Advances in the management of neuroendocrine tumours


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Martyn Caplin

The Royal Free Hospital, London, UK

Abstract

Neuroendocrine Tumours (NETs) are relatively rare tumours however in the last 20 years there has been a doubling in the reported incidence to 5-6 per 100,000 population. NETs are classified according to site of origin and whether they secrete peptides. They are graded according to size and mitotic/proliferation (Ki67) index. The best serological marker is chromogranin A.

The most sensitive imaging modality for metastatic NETs is the Indium-111 pentetreotide scan (OctreoScan) however new PET agents such as Gallium-68 octreotate PET imaging offers the prospect of even greater sensitivity. First line therapy for NETs is surgery however most patients by time of presentation have advanced disease. There is increasing evidence for debulking surgery. The mainstay of symptomatic therapy for NETs particularly in carcinoid syndrome has been somatostatin analogues especially once monthly preparations Sandostatin LAR and Somatuline Autogel.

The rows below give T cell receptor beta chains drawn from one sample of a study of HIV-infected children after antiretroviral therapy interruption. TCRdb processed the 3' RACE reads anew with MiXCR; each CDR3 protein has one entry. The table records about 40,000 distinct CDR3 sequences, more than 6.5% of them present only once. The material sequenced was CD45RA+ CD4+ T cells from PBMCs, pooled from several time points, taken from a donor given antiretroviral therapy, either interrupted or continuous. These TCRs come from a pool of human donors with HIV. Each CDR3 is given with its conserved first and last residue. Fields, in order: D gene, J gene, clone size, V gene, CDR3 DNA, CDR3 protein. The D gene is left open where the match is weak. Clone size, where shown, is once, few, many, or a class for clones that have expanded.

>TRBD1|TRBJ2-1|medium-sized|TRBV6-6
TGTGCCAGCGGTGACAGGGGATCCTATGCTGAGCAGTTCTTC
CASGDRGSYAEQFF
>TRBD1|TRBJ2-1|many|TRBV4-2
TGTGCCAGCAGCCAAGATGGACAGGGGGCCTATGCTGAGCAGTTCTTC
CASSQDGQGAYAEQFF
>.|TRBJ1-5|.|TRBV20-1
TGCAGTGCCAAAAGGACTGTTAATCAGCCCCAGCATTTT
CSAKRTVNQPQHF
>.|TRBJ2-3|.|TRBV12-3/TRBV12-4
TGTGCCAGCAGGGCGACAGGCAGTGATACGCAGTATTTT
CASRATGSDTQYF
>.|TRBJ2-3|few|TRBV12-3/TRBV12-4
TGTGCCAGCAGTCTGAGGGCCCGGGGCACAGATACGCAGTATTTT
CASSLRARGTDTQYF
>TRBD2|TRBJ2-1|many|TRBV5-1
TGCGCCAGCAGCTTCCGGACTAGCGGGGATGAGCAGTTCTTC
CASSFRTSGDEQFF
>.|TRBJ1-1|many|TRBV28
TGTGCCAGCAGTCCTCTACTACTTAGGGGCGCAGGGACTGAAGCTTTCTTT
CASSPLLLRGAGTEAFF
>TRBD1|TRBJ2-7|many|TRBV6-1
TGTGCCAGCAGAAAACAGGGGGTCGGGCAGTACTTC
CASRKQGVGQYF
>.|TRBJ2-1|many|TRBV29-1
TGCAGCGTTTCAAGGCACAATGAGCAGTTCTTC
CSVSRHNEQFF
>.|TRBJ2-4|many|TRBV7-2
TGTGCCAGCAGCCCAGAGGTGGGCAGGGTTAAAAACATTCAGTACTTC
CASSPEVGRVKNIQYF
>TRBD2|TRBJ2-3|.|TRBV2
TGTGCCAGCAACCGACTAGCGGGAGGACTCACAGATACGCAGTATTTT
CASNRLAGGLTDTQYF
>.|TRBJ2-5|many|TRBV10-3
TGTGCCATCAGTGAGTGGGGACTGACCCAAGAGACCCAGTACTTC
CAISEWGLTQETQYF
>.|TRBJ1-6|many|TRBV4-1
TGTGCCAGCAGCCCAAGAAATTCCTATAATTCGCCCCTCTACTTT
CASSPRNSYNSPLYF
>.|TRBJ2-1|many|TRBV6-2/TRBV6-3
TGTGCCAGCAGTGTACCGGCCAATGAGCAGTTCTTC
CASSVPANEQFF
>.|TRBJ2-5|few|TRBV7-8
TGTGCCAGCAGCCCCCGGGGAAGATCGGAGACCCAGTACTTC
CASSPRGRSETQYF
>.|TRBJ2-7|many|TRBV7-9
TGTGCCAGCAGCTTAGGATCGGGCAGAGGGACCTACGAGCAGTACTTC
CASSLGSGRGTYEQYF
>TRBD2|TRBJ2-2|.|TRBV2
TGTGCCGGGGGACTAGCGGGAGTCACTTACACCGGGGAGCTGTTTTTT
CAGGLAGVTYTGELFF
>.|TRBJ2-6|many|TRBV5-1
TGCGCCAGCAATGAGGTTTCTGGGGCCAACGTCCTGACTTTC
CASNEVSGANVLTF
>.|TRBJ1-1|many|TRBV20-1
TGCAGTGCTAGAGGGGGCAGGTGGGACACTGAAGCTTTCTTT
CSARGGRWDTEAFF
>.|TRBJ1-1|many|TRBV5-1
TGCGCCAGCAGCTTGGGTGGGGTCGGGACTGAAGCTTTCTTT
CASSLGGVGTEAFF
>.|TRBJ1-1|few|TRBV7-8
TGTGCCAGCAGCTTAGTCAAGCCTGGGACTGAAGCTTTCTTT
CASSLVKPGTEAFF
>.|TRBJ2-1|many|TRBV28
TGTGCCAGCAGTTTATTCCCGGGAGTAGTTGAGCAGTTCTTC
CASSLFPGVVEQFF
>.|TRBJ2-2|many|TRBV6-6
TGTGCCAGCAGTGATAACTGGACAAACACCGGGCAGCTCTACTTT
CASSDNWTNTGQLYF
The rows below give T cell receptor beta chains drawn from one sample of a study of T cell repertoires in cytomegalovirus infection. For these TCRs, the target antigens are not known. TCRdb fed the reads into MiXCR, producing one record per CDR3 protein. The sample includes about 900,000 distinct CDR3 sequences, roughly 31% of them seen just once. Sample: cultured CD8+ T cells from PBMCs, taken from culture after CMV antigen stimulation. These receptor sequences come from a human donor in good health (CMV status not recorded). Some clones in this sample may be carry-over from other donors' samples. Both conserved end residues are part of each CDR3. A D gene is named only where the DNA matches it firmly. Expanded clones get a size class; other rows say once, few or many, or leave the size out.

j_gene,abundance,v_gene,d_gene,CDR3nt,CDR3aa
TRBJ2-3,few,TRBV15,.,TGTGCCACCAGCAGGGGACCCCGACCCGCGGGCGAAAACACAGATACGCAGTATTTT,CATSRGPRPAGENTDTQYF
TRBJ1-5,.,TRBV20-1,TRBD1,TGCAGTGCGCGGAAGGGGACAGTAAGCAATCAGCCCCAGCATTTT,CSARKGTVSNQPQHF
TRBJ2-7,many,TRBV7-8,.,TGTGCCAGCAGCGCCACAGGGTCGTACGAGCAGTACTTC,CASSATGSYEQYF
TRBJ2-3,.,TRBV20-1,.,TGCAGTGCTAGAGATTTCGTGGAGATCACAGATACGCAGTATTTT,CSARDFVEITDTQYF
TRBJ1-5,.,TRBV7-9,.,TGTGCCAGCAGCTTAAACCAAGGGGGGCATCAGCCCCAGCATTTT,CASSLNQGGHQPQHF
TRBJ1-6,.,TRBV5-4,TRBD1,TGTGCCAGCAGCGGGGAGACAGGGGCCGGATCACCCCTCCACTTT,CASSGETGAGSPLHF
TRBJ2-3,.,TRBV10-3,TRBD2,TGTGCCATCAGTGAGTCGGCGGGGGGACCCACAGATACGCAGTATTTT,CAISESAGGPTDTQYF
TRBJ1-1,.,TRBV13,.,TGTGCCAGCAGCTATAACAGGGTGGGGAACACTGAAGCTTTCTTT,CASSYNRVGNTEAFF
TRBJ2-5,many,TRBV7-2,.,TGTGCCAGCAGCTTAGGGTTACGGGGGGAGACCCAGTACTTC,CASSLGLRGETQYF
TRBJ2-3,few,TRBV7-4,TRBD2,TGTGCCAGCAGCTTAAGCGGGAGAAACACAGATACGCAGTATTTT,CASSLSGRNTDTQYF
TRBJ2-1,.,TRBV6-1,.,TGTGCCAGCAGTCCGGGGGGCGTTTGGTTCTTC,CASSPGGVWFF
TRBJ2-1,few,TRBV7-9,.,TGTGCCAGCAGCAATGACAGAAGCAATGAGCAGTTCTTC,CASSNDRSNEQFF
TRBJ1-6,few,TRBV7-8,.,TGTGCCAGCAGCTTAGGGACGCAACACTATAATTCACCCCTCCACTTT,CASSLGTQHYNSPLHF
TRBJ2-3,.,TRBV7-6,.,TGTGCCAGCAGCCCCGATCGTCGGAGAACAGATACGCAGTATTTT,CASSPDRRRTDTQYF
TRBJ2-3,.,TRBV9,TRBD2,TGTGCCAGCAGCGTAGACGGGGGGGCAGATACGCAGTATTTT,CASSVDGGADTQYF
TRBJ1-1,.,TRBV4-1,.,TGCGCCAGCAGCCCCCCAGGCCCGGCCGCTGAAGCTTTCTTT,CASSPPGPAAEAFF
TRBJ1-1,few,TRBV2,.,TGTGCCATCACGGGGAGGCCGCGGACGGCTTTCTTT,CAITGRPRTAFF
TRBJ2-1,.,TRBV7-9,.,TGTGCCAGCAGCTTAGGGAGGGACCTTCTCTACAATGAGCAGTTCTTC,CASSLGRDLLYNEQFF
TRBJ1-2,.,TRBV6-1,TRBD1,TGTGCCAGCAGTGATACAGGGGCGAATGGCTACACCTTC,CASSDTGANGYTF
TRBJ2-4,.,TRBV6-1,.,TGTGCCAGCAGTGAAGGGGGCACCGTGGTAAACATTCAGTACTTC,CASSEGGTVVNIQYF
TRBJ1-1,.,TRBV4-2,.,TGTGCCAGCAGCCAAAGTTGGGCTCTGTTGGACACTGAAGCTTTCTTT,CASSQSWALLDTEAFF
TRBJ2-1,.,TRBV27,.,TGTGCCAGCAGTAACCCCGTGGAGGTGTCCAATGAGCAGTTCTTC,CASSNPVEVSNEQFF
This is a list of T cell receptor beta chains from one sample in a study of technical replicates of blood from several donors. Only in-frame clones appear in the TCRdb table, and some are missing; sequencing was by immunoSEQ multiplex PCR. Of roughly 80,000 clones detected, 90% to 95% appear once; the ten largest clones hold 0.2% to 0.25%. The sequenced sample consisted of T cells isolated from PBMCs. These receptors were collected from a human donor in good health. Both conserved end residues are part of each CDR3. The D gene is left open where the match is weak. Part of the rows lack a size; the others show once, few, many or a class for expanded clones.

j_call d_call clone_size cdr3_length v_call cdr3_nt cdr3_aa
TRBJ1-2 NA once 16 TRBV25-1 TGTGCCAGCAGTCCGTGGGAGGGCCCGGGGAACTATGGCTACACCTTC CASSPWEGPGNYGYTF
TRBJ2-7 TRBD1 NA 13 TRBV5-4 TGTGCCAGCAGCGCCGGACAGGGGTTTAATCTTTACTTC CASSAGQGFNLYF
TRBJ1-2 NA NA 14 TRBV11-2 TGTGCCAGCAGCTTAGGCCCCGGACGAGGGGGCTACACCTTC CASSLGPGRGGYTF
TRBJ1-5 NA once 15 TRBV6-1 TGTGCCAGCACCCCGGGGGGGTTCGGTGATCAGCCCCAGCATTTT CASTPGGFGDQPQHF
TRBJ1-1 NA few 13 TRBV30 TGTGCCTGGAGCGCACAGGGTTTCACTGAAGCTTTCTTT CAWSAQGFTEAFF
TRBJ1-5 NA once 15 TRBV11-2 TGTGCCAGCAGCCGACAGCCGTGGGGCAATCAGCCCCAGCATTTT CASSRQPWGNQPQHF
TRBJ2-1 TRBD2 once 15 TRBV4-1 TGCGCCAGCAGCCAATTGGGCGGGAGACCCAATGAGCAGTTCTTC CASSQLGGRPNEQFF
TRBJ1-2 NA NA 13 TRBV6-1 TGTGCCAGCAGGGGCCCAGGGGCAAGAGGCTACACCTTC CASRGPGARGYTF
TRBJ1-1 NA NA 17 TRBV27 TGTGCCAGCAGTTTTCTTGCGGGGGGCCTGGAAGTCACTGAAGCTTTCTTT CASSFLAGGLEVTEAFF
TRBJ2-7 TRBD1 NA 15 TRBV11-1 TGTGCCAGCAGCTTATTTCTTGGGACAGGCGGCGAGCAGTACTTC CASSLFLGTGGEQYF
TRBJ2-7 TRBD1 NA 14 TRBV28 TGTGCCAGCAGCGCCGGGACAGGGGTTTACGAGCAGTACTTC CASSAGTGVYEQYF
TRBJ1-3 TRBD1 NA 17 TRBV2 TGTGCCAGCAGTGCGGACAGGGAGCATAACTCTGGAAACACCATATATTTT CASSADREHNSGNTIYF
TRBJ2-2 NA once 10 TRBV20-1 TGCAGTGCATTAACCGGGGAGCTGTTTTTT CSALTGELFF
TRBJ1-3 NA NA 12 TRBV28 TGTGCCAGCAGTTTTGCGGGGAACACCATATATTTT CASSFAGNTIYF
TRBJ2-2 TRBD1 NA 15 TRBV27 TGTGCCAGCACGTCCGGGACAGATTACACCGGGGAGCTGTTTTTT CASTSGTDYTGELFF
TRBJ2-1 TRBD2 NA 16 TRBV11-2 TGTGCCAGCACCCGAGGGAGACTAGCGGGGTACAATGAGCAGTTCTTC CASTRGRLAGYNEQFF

The first randomised study of anti-tumour effect was presented 2009 demonstrating benefit of Sandostatin LAR over placebo in midgut NETs. There are multiple therapeutic modalities considered for patients with progressive NETs and the choice should be based on tumour origin and biology. Options include chemotherapy, interferon, (chemo)embolisation, radiofrequency ablation, radionuclide targeted agents e.g. Yttrium-90 DOTA Octreotide or Lutetium-177 DOTA Octreotate and new biologicals.

In 2009 the first study of Sunitinib (Sutent), an oral tyrosine kinase inhibitor with action against VEGFR and PDGFR, demonstrated benefit over placebo in time to progression for pancreatic neuroendocrine tumours with slowly progressive disease. There are ongoing studies in other tyrosine kinase inhibitors as well as agents targeting Epidermal Growth Factor Receptor and mTOR inhibitors.

The management of patients with NETs is fast evolving. It is important to build as much evidence base as possible hence patients should be seen in specialist centres and entered into national studies such as those coordinated by NCRI / UK & Ireland NET Society.